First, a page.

This statement, due to space constraints, will describe only two experiences that I had with David Blackwell. The first experience took place a very long time ago, and the second took place more recently.
After David received his Ph.D., he was given a one-year appointment as a postdoctoral fellow at the Institute for Advanced Study at Princeton. When his tenure at the Institute was drawing to a close, he applied for teaching positions at 105 historically black colleges and universities. He didn’t apply to institutions that were not black institutions because it was assumed at that time that such institutions would not accept him because of his race. His first teaching job was at Southern University in Baton Rouge, Louisiana, and his second was at Clark College in Atlanta, Georgia. In 1944 he joined the mathematics department at Howard University in Washington, D.C., and he was promoted to full professor and head of the department in 1947. He stayed there until 1954. I was a faculty member in the statistics department at the University of Chicago beginning in 1950, and in 1951 or 1952 we invited David to become a professor in our department. We made him a good offer. I believe we were the first university that was not a black university to offer him a job. This was, as I have just noted, in 1951 or 1952.
He turned us down. Here is why. This is what he told me: He was born and grew up in a small town, Centralia, in southern Illinois right on the borderline of segregation. If you went a bit south of Centralia to the southern tip of Illinois, the schools were completely segregated in those days. Centralia had one school only for blacks, one school only for whites, and a few “mixed” schools. He attended one of the “mixed” schools. His family would sometimes travel north in Illinois from Centralia to visit relatives living in Chicago; and he could see, when he visited his relatives living there, what life was really like for black people living in Chicago. He told me that he would definitely prefer to live with his wife and children in Washington, D.C., where Howard University is located, than to live with them in Chicago.
David didn’t accept our University of Chicago offer; but in 1954, he accepted an appointment at the University of California at Berkeley as a visiting professor for the 1954–1955 academic year. And starting with the 1955–1956 academic year, he was a professor in the statistics department at the University of California at Berkeley.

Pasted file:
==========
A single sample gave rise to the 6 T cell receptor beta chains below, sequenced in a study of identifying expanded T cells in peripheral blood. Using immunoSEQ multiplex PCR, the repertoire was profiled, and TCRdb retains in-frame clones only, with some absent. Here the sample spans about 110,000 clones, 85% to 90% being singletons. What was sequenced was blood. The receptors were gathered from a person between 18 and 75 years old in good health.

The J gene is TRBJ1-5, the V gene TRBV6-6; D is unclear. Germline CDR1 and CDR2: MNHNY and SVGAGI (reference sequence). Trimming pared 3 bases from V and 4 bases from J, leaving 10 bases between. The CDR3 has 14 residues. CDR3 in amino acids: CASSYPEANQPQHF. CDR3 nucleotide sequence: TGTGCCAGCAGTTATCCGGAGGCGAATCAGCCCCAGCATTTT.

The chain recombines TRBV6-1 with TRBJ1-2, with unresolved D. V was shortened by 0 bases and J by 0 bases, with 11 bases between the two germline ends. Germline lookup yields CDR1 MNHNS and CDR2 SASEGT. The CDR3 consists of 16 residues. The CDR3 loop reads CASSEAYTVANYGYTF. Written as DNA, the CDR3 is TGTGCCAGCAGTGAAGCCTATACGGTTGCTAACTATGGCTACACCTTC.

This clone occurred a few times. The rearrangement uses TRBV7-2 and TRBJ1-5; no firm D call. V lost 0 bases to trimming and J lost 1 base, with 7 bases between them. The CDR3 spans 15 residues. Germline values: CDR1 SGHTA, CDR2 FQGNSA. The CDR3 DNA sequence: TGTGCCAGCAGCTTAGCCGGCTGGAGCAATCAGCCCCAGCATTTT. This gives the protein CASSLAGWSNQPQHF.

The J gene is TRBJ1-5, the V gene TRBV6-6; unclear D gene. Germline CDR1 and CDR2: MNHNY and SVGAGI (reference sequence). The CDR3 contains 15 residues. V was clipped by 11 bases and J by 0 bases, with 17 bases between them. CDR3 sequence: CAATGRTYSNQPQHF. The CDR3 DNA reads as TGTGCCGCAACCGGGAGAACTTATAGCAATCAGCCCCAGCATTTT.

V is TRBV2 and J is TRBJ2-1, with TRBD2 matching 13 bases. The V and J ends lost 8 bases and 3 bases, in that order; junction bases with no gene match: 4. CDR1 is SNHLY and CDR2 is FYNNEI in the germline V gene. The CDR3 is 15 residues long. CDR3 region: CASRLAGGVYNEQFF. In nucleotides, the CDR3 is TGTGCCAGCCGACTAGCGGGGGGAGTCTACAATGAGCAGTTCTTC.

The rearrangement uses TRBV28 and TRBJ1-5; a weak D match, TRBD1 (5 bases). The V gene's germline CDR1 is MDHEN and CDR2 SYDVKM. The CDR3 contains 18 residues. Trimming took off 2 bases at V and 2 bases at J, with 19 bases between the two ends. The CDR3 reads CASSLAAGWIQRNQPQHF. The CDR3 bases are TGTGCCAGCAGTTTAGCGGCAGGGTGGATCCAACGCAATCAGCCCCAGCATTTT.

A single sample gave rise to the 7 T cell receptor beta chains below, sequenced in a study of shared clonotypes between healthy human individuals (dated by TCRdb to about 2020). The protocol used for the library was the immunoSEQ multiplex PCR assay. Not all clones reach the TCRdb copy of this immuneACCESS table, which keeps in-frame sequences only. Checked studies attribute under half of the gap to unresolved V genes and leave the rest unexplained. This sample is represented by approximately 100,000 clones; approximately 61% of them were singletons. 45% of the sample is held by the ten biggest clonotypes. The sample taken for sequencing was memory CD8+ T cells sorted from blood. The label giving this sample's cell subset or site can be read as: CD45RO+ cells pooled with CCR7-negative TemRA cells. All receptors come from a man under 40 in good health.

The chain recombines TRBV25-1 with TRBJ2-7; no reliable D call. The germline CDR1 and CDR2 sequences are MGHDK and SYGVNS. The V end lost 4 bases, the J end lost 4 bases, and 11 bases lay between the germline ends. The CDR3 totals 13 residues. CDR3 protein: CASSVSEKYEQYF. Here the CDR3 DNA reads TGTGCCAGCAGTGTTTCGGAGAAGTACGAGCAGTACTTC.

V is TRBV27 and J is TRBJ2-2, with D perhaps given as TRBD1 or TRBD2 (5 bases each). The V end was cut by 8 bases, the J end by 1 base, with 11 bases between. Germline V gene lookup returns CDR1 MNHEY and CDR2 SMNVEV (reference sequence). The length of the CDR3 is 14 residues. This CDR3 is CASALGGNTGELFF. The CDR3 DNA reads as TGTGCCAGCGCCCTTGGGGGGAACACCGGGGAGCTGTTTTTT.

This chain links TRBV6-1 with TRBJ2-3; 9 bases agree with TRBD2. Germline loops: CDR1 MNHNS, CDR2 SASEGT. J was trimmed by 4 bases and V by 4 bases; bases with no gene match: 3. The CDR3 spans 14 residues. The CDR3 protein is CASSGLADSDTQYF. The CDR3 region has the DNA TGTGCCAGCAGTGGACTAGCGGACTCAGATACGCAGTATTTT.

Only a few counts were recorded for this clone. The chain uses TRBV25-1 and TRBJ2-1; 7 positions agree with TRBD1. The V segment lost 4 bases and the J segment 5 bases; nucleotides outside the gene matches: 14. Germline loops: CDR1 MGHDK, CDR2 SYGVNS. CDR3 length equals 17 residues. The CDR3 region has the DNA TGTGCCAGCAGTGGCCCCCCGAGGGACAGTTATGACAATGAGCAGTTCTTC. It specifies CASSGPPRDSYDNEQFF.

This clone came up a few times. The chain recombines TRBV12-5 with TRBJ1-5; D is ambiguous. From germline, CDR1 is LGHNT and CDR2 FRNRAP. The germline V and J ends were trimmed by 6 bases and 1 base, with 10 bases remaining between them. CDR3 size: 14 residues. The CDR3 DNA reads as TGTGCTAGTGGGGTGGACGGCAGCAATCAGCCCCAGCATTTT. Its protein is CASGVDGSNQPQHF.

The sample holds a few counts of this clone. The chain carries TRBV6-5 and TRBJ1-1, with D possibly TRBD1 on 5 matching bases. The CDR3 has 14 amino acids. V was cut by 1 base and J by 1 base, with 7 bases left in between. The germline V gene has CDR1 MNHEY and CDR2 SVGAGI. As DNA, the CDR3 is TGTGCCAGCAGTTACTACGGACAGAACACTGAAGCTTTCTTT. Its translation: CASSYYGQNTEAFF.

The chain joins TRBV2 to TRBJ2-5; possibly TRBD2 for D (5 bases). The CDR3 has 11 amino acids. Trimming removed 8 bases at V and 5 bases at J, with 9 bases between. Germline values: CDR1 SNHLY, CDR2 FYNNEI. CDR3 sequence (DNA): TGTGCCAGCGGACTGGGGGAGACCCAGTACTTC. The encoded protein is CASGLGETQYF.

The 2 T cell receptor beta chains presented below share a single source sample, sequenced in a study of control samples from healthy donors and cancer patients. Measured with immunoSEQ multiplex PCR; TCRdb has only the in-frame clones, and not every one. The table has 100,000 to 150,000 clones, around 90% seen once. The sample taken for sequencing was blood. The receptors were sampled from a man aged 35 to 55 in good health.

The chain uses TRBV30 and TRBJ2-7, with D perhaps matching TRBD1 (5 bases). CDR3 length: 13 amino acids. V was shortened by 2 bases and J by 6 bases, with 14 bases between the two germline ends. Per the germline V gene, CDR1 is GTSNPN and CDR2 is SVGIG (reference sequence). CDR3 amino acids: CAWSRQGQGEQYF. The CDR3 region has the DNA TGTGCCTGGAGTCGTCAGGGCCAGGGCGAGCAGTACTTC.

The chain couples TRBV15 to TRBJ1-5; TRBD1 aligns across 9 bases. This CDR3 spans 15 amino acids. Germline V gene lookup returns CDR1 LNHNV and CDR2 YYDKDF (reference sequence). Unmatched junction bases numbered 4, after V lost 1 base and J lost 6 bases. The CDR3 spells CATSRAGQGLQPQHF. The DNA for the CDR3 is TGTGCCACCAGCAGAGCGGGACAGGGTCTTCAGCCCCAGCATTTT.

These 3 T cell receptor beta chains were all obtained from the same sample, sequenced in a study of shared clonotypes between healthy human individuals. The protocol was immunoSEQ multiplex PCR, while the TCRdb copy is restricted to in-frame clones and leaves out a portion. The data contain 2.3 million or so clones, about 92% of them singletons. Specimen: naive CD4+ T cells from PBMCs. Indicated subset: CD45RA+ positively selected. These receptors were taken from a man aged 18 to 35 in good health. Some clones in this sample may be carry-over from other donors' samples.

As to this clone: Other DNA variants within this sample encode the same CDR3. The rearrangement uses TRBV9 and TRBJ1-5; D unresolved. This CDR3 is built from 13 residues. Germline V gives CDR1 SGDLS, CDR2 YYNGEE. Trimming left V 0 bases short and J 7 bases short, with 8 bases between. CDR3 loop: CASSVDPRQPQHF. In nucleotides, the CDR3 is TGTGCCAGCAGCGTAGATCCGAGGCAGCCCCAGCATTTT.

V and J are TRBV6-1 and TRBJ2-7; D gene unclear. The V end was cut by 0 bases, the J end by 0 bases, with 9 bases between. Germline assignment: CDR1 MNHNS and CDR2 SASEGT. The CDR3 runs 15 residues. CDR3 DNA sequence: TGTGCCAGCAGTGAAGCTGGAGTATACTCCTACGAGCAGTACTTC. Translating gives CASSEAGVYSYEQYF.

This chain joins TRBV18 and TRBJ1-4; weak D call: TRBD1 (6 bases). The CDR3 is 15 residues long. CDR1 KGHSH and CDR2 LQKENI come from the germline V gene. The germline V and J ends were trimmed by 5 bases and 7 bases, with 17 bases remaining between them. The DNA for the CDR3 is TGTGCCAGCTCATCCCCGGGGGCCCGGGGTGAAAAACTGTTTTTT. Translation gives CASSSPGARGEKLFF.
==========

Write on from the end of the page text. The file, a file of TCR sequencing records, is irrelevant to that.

The second experience that I had with David, which I will describe next, dates from the late 1990s and early 2000s. I moved from being a faculty member at the University of Chicago to being a faculty member at the University of California at Berkeley in 1987, so David and I were colleagues from then on. In 1998 a best-selling book called A Beautiful Mind was published, and it inspired the making of a movie with the same name in 2001 that won four Academy Awards. The book was a biography of, the winner of a Nobel Memorial Prize in Economic Sciences. The prize was for the research that Nash had done on game theory when he was a graduate student in the mathematics department at Princeton University. Because of the book, the movie, and the Nobel Memorial Prize, interest in Nash was high for quite a few years — even, it seems, for example, among San Francisco’s social elite, members of the Bohemian Club and Bohemian Grove. , a devoted member of the Bohemian Club and Bohemian Grove — and also a well-known statistician and former chancellor at the University of California at Berkeley and a friend of David’s and a friend of mine — invited David and me to speak about Nash at the Bohemian Club. Al invited David because David was an expert in game theory, and he invited me because John Nash and I had been graduate students at the same time in the mathematics department at Princeton. John and I were friends then, and we continued to be friends after leaving Princeton. On the evening when David and I spoke at the Bohemian Club, David spoke beautifully — as he always did. It was striking to see how well he was able to speak on game theory to this audience — members of the Bohemian Club — who were largely unfamiliar with this rather arcane subject. I think that the audience did gain some understanding of what game theory was about and why Nash’s research was important. David and I had a good time, and our talks were well received. David was, simply, a great lecturer and teacher, as well as a gracious and interesting colleague and a sterling human being. We all miss him very much.